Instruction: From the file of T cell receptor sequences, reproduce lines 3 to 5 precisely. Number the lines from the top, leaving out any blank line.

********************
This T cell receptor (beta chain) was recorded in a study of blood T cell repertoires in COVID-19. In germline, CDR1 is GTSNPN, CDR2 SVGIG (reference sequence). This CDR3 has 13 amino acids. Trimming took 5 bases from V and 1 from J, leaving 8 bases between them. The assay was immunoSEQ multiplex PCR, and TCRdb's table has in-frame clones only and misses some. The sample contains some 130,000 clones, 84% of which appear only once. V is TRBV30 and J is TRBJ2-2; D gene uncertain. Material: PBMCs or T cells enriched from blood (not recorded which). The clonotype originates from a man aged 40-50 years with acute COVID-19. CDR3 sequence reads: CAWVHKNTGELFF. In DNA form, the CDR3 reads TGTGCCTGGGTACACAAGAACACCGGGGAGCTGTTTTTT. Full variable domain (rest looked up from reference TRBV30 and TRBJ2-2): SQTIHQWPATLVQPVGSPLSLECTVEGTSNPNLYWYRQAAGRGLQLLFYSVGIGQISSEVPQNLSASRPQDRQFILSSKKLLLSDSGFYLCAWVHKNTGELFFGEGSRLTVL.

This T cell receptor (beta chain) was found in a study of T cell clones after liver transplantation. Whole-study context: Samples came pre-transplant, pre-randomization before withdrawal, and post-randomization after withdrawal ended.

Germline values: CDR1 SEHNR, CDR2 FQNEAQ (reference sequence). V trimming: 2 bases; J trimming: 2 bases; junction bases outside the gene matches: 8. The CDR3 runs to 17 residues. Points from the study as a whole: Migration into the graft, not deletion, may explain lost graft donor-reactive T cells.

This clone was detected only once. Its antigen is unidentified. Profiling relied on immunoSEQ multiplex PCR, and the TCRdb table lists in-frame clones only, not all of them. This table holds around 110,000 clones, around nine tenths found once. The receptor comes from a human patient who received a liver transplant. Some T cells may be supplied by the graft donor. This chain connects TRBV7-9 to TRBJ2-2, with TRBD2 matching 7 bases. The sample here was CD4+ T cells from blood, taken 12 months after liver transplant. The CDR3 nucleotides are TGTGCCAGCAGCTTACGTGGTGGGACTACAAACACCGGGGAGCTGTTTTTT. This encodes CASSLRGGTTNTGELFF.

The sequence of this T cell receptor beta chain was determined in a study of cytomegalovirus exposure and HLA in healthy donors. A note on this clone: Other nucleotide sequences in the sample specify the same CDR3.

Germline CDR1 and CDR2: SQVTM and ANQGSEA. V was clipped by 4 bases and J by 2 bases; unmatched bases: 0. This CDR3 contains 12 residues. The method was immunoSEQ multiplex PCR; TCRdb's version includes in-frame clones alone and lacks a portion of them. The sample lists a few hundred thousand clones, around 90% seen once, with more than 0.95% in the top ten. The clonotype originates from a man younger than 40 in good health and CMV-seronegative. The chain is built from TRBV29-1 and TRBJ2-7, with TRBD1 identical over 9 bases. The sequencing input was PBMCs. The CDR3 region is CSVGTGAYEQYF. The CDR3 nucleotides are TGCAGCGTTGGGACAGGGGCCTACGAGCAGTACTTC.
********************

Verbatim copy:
Germline values: CDR1 SEHNR, CDR2 FQNEAQ (reference sequence). V trimming: 2 bases; J trimming: 2 bases; junction bases outside the gene matches: 8. The CDR3 runs to 17 residues. Points from the study as a whole: Migration into the graft, not deletion, may explain lost graft donor-reactive T cells.

This clone was detected only once. Its antigen is unidentified. Profiling relied on immunoSEQ multiplex PCR, and the TCRdb table lists in-frame clones only, not all of them. This table holds around 110,000 clones, around nine tenths found once. The receptor comes from a human patient who received a liver transplant. Some T cells may be supplied by the graft donor. This chain connects TRBV7-9 to TRBJ2-2, with TRBD2 matching 7 bases. The sample here was CD4+ T cells from blood, taken 12 months after liver transplant. The CDR3 nucleotides are TGTGCCAGCAGCTTACGTGGTGGGACTACAAACACCGGGGAGCTGTTTTTT. This encodes CASSLRGGTTNTGELFF.

The sequence of this T cell receptor beta chain was determined in a study of cytomegalovirus exposure and HLA in healthy donors. A note on this clone: Other nucleotide sequences in the sample specify the same CDR3.